Thoroughly Modern Millie is a stellar performance, which left me buzzing and thankful to be alive, as we follow a group of young would-be actresses set out on a life of adventure in New York – propelled into their new lives at high speed, with the optimism and exuberance of youth. Set in the 1920s, it tracks the period just after the 18th Amendment was passed, declaring Prohibition and banning alcohol in the United States.

The story is, of course, best known from Richard Morris' 1967 screenplay – though the idea came from an earlier British musical called Chrysanthemum.  This new adaptation won awards on its debut in 2002; featuring new lyrics by Dick Scanlan and a fresh score from Jeanine Tesori, it retains Morris' rewardingly unpredictable plot-line.

From her very first appearance on stage, Millie Dillmount – masterfully acted by Joanne Clifton, best known as a professional dancer on Strictly Come Dancing – captivated my attention with her zest for life and determination to both marry well and marry for love. A small-town girl from Kansas, she wants all that life can offer and is determined to create her own opportunities. Clifton has great stage presence to match the role.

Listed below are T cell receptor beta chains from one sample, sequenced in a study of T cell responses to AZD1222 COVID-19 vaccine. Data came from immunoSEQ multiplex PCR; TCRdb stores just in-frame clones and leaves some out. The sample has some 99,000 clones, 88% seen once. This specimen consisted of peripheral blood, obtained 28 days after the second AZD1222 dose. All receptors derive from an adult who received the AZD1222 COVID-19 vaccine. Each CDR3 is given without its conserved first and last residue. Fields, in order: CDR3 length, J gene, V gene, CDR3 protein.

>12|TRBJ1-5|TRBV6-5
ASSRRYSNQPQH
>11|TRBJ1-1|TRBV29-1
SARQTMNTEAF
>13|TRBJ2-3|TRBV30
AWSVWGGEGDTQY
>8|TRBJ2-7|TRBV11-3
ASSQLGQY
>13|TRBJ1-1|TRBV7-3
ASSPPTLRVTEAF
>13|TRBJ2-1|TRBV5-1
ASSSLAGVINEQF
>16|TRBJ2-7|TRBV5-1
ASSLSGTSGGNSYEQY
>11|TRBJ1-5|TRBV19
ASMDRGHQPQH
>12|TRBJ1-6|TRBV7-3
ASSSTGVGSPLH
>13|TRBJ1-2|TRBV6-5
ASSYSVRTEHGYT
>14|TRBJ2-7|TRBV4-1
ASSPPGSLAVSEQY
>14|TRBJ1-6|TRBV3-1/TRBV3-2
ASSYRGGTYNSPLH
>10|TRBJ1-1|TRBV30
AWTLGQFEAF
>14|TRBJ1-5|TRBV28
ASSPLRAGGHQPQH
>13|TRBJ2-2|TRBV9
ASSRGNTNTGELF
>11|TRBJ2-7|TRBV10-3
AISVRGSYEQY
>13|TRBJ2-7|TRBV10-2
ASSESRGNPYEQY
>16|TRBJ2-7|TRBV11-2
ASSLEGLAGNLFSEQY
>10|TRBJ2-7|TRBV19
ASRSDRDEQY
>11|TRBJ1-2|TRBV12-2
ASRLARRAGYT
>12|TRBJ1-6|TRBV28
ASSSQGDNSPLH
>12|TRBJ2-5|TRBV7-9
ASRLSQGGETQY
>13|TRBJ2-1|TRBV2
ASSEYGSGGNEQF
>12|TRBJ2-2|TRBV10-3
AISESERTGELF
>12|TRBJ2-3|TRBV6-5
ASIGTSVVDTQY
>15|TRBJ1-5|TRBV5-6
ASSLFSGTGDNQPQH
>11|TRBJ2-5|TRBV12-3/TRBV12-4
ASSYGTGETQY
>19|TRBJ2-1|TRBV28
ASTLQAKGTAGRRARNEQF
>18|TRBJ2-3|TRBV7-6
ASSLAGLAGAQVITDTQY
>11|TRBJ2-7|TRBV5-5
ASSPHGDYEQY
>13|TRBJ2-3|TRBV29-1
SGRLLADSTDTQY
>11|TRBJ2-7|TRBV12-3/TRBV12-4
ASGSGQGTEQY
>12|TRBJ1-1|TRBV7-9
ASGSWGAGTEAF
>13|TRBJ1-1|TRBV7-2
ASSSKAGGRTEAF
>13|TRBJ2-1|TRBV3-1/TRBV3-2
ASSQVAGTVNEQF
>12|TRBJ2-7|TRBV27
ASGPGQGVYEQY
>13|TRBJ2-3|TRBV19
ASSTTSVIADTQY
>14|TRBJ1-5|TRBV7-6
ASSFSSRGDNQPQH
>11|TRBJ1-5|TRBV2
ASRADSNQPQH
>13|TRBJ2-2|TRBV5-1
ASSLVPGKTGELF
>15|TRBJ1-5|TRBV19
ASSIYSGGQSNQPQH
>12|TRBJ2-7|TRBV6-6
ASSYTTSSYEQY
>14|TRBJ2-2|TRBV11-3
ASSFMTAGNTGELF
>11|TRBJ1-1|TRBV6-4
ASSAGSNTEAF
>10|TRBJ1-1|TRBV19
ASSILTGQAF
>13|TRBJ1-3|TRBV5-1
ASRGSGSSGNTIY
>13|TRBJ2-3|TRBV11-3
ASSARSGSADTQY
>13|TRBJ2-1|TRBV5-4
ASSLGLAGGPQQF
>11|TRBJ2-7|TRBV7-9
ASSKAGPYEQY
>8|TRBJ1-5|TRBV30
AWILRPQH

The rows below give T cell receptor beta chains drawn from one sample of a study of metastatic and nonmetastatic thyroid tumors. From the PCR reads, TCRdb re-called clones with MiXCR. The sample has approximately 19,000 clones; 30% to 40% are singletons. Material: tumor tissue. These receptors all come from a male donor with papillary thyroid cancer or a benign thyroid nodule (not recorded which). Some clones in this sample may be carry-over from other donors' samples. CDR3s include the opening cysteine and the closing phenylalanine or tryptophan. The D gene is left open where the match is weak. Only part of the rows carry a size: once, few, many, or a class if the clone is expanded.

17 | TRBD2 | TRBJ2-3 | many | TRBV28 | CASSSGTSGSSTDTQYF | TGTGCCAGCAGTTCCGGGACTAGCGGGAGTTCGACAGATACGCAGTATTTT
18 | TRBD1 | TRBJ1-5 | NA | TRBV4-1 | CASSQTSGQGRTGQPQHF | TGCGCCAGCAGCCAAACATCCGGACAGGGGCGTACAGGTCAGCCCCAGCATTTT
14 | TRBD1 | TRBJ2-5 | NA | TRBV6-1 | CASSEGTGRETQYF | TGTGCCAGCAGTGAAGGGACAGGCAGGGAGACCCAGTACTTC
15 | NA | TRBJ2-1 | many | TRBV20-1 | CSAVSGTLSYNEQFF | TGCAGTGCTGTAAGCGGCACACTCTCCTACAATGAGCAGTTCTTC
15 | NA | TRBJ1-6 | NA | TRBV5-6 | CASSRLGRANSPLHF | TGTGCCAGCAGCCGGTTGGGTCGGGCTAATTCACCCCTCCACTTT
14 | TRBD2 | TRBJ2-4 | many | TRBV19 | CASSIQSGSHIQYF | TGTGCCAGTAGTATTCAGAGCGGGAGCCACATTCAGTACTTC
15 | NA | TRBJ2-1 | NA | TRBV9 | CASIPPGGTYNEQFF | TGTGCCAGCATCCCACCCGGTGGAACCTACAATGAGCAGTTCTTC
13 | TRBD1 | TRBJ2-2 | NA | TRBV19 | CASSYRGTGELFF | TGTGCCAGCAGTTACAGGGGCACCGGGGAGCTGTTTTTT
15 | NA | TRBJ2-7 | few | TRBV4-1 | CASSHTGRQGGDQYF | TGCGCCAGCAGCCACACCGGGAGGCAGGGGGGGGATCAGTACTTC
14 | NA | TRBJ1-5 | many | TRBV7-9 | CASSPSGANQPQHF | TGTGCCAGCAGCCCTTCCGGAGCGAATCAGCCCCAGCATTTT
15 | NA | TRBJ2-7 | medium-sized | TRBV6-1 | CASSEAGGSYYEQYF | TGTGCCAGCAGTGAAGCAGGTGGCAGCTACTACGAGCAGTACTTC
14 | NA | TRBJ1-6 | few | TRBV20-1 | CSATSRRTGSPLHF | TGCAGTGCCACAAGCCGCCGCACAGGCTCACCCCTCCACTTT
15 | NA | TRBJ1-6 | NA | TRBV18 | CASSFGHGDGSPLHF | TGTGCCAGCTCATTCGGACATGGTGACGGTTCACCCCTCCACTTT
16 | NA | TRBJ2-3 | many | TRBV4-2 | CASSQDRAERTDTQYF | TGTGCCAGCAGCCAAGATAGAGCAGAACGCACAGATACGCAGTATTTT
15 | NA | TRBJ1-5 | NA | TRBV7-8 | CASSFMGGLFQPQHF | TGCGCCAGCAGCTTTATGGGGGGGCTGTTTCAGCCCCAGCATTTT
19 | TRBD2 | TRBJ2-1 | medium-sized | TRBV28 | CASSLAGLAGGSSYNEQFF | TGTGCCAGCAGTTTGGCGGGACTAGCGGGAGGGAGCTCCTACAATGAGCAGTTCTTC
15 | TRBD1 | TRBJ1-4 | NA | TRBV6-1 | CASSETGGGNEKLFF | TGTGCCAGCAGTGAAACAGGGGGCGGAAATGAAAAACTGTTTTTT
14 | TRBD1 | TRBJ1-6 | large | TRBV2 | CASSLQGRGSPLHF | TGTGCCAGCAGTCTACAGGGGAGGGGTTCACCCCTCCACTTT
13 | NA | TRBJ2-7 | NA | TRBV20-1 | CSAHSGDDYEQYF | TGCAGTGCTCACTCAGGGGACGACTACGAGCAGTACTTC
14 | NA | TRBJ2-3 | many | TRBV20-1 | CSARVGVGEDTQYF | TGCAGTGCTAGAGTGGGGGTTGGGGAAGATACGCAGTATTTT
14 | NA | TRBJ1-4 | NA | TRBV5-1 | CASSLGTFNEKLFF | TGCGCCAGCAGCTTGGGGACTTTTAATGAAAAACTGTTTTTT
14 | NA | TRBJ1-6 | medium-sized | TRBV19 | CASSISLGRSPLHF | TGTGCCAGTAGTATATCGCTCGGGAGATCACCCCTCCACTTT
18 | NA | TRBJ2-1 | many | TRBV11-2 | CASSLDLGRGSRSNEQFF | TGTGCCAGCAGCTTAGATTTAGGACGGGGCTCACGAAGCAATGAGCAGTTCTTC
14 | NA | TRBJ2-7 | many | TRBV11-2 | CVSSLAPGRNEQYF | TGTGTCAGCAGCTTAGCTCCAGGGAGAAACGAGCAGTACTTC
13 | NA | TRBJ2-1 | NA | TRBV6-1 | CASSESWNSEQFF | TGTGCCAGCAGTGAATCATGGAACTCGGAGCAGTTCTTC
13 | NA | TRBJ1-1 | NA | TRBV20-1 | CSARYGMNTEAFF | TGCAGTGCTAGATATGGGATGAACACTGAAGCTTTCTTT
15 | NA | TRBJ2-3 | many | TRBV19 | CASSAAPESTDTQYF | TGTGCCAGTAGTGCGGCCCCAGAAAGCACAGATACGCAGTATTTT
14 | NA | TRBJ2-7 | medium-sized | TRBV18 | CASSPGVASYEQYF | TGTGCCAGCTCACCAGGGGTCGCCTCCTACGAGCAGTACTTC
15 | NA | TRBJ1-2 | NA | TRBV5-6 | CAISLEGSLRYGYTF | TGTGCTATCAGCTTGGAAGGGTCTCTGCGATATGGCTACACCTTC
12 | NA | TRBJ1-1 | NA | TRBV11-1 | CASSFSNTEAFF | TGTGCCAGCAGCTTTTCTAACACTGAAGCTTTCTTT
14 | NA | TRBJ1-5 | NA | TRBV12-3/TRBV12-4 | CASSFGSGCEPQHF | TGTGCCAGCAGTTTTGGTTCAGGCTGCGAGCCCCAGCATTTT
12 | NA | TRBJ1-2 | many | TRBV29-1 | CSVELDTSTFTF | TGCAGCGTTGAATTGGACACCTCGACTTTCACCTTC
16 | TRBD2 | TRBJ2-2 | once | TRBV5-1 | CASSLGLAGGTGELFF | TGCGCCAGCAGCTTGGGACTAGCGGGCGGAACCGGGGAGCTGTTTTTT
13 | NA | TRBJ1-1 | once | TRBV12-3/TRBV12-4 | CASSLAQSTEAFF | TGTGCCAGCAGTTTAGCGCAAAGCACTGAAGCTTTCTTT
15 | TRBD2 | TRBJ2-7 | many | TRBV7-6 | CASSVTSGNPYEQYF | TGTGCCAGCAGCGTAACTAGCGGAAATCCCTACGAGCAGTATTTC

Mrs Meers, meanwhile, is apparently a dotty, insignificant, rather large matron. But she's not what she seems, and is responsible for much of the dramatic power and intrigue in the show; she delivers a lot of the laughs, as well. Lucas Rush should be applauded for his gender-transcending performance here – it's very Brighton – and with an acting career ranging from Shit-faced Showtime to Shakespeare, I suspect he is always accomplished and at ease.

Jenny Fitzpatrick, of EastEnders fame, has a sublime voice – and is warm-hearted, cunning and convincing as Muzzy Van Hossmere, the wealthy widow who wants the best for all of the young people she meets. Katherine Glover, playing Mille's best friend Miss (remember the title!) Dorothy Glover, and Sam Barrett as Jimmy Smith also entertain.

Despite a few echoes in the script of the stereotypes of the age, honours for cameo entertainment go first and foremost to Damian Buhagiar and Andy Yau, who play Ching Ho and Bun Foo: two Chinese brothers who are reluctantly complicit in the underhand dealings at the Premier Hotel. Rivalling them for the top position is the smooth Mr Graydon, played my Graham MacDuff, who provides hilarious slapstick humour in the second half when events do not turn out as he wishes.

Costumes dazzled with the razzmatazz of 1920s New York – reminding me of The Great Gatsby – and the orchestra accompanied the show with verve. Choreography was also excellent, with fast-paced dance routines throughout.

If you have seen the film, you will love this musical… but even if you haven't, there are twists in the plot, problems to be resolved and a comforting sense that good triumphs over evil in the end. Each character is compelling and unique. This is professionally executed, feel-good fun, with a healthy helping of suspense as well; for theatre as well as musical lovers, I'd rate it a must-see. And it's another triumph for Brighton’s Theatre Royal, which rarely disappoints in its selection of shows.